Sensationally he suggested some Labor figures were double ticket holders, enthralled to the idea of the leading role of the Communist Party in the leadership of the Labor Left. ALP Senator Arthur Gietzelt (1920-2014; senator, 1971-89) figures prominently.
In this new book, however, there is little of note from the ASIO records. Aarons speculates whether certain material was destroyed or removed. The three recent histories of ASIO are given short shrift. Yet Horner’s The Spy Catchers: The Official History of ASIO, 1949-1963, Blaxland’s The Protest Years: The Official History of ASIO, 1963-1975, and Blaxland and Crawley’s The Secret Cold War: The Official History of ASIO, 1975-1989 provide no evidence of deep collusion, as distinct from occasional overlapping sharing of information between “the Show” and the domestic intelligence service. The lack of rigorous contesting of those authors’ conclusions is a weakness of Aarons’ book.
Aarons’ one sensational revelation comes from the recollections and papers of Jim Moss (1918- ), the communist functionary and metal workers’ leader in South Australia, who confirms that Harry Krantz (1919-2006), leader of the South Australian Branch of the Federated Clerks Union for forty three years from 1941, was a secret communist, just as “the Show” had alleged.
Unfamiliarity with context and issues is marked. Secrecy in the Movement/Show was a response to Australia’s sectarian tensions in the period discussed, especially prior to the 1970s. This is an important factor seldom mentioned in the book. It is as if the author is barely aware of the once fraught Protestant/Catholic divide.
The “Jack Ferguson” who Aarons identifies as a person doubted by Movement operatives in 1953, was not the future Deputy Premier of NSW, as he says, but another Jack Ferguson, the President of the NSW Branch of the Australian Railways Union.
The expression “our separated brethren” is not a caustic phrase but a mostly friendly reference to people of similar but divided beliefs. For example, Catholics sometimes refer to Protestants like that, to emphasise that whatever might be current disagreements, the denominations share the same and overriding holy heritage. When Santamaria referred to the Maynes forces as “our separated brethren” he meant the phrase to be understood in that way. Though, to be sure, there was bitterness and dispute, including Victorian Supreme Court action, over the fair dividing of assets.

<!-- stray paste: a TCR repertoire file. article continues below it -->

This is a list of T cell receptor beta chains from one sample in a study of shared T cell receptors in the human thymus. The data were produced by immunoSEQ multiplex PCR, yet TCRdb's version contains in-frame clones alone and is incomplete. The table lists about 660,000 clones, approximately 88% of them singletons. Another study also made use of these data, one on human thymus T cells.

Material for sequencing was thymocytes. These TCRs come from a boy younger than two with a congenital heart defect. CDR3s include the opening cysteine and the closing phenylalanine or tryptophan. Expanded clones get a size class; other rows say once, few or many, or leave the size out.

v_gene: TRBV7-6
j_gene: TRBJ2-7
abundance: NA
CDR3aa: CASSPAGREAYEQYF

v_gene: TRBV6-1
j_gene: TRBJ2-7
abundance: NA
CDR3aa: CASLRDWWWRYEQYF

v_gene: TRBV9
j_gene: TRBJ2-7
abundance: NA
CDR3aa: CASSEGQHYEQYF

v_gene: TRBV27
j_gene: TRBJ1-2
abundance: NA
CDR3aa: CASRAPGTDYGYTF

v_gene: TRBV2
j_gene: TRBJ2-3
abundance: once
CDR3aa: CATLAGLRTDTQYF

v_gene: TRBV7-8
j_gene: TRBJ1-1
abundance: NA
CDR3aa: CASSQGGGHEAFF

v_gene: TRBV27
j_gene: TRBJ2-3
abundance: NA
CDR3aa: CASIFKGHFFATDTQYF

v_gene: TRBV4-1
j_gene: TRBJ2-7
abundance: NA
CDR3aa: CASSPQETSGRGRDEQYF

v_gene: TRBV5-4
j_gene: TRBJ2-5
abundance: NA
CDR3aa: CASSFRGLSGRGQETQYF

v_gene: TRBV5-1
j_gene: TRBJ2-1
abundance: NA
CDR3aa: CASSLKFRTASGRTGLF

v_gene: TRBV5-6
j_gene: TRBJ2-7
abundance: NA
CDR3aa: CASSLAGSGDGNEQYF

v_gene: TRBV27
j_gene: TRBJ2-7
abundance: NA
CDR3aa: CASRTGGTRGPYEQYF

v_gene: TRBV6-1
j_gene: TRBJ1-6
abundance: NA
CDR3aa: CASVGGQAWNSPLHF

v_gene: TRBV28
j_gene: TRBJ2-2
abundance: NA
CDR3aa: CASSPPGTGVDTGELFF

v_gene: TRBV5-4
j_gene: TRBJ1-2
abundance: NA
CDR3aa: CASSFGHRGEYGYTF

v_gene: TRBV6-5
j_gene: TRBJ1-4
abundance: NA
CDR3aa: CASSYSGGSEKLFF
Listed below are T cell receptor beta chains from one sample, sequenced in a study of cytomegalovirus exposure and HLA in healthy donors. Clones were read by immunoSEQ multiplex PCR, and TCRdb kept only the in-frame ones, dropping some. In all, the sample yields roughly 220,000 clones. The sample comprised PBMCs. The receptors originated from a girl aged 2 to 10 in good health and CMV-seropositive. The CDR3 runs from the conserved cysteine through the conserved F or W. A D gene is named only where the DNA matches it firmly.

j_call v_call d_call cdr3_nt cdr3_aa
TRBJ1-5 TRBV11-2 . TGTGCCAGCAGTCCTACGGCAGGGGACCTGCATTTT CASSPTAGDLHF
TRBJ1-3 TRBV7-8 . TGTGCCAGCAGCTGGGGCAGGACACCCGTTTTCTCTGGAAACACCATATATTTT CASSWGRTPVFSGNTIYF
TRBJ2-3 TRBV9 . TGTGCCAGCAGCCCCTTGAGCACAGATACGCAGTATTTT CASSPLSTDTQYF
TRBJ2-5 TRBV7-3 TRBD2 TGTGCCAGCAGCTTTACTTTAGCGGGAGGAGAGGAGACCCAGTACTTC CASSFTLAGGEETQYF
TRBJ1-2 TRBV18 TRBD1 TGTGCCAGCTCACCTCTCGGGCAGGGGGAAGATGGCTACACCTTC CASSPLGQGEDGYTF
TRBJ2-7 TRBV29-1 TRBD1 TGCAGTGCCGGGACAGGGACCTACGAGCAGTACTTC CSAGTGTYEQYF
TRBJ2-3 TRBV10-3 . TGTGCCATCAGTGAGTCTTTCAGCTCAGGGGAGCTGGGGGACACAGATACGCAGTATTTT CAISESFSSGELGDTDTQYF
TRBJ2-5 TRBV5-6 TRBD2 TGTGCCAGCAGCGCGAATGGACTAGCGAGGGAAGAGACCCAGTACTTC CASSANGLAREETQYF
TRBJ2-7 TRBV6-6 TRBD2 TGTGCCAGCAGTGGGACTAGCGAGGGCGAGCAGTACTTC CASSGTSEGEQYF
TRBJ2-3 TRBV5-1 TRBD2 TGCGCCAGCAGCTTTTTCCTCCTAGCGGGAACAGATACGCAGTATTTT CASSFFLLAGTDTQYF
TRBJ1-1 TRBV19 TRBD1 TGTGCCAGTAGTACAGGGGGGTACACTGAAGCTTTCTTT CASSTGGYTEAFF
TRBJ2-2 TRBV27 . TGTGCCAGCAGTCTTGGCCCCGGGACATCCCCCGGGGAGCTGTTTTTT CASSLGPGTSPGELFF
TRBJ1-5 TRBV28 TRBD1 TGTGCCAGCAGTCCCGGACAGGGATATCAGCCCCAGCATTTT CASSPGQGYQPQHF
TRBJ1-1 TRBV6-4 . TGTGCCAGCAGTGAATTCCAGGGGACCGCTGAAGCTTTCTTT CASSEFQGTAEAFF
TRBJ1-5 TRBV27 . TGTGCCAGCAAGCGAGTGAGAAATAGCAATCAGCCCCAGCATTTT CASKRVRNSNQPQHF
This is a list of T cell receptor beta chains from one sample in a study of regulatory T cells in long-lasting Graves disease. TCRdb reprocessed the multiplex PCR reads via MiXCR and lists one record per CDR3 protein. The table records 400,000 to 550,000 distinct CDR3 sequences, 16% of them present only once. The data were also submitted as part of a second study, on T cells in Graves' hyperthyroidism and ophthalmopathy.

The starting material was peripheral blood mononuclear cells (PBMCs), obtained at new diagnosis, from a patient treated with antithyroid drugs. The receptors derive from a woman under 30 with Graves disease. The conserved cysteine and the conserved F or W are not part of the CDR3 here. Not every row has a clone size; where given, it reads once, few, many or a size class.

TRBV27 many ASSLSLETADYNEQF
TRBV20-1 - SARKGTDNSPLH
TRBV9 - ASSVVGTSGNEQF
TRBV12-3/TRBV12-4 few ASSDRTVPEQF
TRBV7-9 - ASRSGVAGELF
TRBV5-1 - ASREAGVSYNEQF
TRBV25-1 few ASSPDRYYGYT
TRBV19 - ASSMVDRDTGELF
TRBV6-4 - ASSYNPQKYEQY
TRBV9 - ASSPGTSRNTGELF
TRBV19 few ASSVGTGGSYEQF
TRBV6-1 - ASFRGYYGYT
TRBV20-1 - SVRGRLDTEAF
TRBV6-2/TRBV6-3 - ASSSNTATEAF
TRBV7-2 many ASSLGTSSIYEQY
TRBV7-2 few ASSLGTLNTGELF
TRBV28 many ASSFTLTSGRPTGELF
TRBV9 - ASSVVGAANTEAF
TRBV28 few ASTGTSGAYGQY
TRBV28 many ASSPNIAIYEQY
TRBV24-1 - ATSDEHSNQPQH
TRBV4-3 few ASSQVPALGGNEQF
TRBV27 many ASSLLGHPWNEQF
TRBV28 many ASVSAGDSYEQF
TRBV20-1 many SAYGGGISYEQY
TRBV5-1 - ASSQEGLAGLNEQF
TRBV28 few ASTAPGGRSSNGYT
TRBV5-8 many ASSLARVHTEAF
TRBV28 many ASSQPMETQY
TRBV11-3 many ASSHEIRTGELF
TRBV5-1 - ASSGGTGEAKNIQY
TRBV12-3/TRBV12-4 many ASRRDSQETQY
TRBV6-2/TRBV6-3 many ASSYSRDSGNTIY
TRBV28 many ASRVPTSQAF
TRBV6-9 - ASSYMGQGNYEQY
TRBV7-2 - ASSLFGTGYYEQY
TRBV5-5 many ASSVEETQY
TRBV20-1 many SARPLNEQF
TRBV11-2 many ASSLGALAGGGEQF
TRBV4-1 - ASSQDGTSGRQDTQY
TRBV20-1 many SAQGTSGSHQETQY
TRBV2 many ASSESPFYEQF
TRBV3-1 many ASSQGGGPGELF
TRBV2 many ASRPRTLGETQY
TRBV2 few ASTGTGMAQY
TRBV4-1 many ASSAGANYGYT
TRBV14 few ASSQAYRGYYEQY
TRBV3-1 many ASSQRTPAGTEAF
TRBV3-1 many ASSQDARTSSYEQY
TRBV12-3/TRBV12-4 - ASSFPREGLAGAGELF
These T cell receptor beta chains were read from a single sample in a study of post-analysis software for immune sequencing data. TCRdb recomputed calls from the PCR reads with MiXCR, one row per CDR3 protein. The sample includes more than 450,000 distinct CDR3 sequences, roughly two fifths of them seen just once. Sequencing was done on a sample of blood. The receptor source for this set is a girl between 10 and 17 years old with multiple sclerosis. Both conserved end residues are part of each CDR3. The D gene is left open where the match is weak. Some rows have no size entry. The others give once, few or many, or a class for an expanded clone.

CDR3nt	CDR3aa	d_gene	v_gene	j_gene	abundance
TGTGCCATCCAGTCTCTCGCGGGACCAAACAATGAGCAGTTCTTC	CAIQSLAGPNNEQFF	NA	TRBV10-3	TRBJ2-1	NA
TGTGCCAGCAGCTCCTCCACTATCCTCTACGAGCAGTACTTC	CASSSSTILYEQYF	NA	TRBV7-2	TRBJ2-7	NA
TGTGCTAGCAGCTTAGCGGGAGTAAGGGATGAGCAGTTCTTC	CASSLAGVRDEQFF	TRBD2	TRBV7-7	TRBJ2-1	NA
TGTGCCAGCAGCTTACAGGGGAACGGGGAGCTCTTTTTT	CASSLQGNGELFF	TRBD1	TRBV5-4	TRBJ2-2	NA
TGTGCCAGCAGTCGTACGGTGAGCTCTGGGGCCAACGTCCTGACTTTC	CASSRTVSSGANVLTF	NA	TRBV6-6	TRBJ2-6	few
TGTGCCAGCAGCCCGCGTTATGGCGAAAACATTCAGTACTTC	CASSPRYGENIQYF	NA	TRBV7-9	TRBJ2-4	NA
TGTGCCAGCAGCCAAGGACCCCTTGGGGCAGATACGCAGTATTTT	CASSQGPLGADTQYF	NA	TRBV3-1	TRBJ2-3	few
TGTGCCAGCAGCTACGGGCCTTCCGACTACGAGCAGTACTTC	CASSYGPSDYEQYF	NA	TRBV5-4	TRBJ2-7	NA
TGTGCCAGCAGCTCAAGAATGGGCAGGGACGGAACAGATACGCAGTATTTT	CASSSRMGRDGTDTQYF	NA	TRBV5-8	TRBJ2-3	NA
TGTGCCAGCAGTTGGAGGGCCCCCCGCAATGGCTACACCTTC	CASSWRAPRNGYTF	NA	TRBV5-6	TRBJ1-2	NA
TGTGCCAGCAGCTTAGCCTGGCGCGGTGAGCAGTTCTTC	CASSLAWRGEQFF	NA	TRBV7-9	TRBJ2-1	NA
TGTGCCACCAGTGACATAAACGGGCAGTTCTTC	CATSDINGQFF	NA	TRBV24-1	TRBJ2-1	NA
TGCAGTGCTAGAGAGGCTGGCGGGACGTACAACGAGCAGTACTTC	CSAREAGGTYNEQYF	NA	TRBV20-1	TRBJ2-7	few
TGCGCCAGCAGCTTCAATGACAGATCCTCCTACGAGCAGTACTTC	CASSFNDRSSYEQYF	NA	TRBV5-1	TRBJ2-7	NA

Of the murder of over 6,000 clergy and members of religious orders during the Spanish civil war, Aarons regrets the violence but offers the bizarre interpretation that this “mostly consisted of spontaneous revenge taken by ordinary Spaniards who saw the clergy as class enemies.” This is nonsense somersaulting on a trampoline.
An unnamed Movement liaison agent “confirms” to Aarons that former ASIO librarian Jack Clowes, after retirement employed part-time in the Labor Council of NSW library from the early 1970s onwards, traded information between ASIO and trusted individuals in the unions. Clowes is also named in David McKnight’s book Australia’s Spies and Their Secrets (1994) as a key figure. As told to this reviewer, the inside joke can now be revealed – as there is no evidence whatsoever to back up these claims. The person who appointed Clowes was the then Labor Council Assistant Secretary John Ducker who, with his trusted lieutenant Barrie Unsworth, at the time mischievously thought that appointing the meek and mild Clowes would set the conspiracy theorists on the left wild.
Adelaide gets particular attention, partly because Aarons collected a lot on the history of the CPA there and largely due to the extensive collection of Movement/NCC records in South Australia surviving in public libraries.
Someone more familiar with the records would know that there were two Ted Farrells, cousins, involved in the Movement/Show. One eventually stayed in the ALP to fight communist influence; the other, an accountant, uncovered financial irregularities and played an important role in destroying communist control in the shop assistants’ union. One fathered right wing ALP Senator Don Farrell.
Creeping into the analysis are stock communist views about American unions, the CIA and ASIO penetrating — for nefarious reasons — Australian and global unions. Nearly all of this is fantasy. For example, many of the internationally-minded American unionists were Cold War social democrats, mostly liberal on domestic policy and fiercely anti-communist. Many of them were Jewish with long family ties to the non-communist socialist movement. People like Rachelle Horowitz, American Federation of Teachers, Tom Kahn, one time head of the International Department in the American Federation of Labor-Congress of Industrial Organisations (AFL-CIO), and others organised Martin Luther King’s Freedom March on Washington in 1963. It is lazy, crude propaganda, abetted by ignorance, to suggest these dedicated people were puppets of some CIA case officer.
Aarons in many ways has written a revealing book. But it is largely a pilgrimage to dubious conclusions. Frank Knopfelmacher is quoted a few times as an insightful figure understanding Santamaria’s machinations. If only there was more – including analysis of what “Knopfels” had to say by way of interpretation. Curiosity led Aarons to write his book, but he has been misled by his guide and waylaid by his own instincts. The author shows signs of bearing heavily a load of misinterpreted material masquerading as “inside knowledge”, which has blurred a formerly clear eye.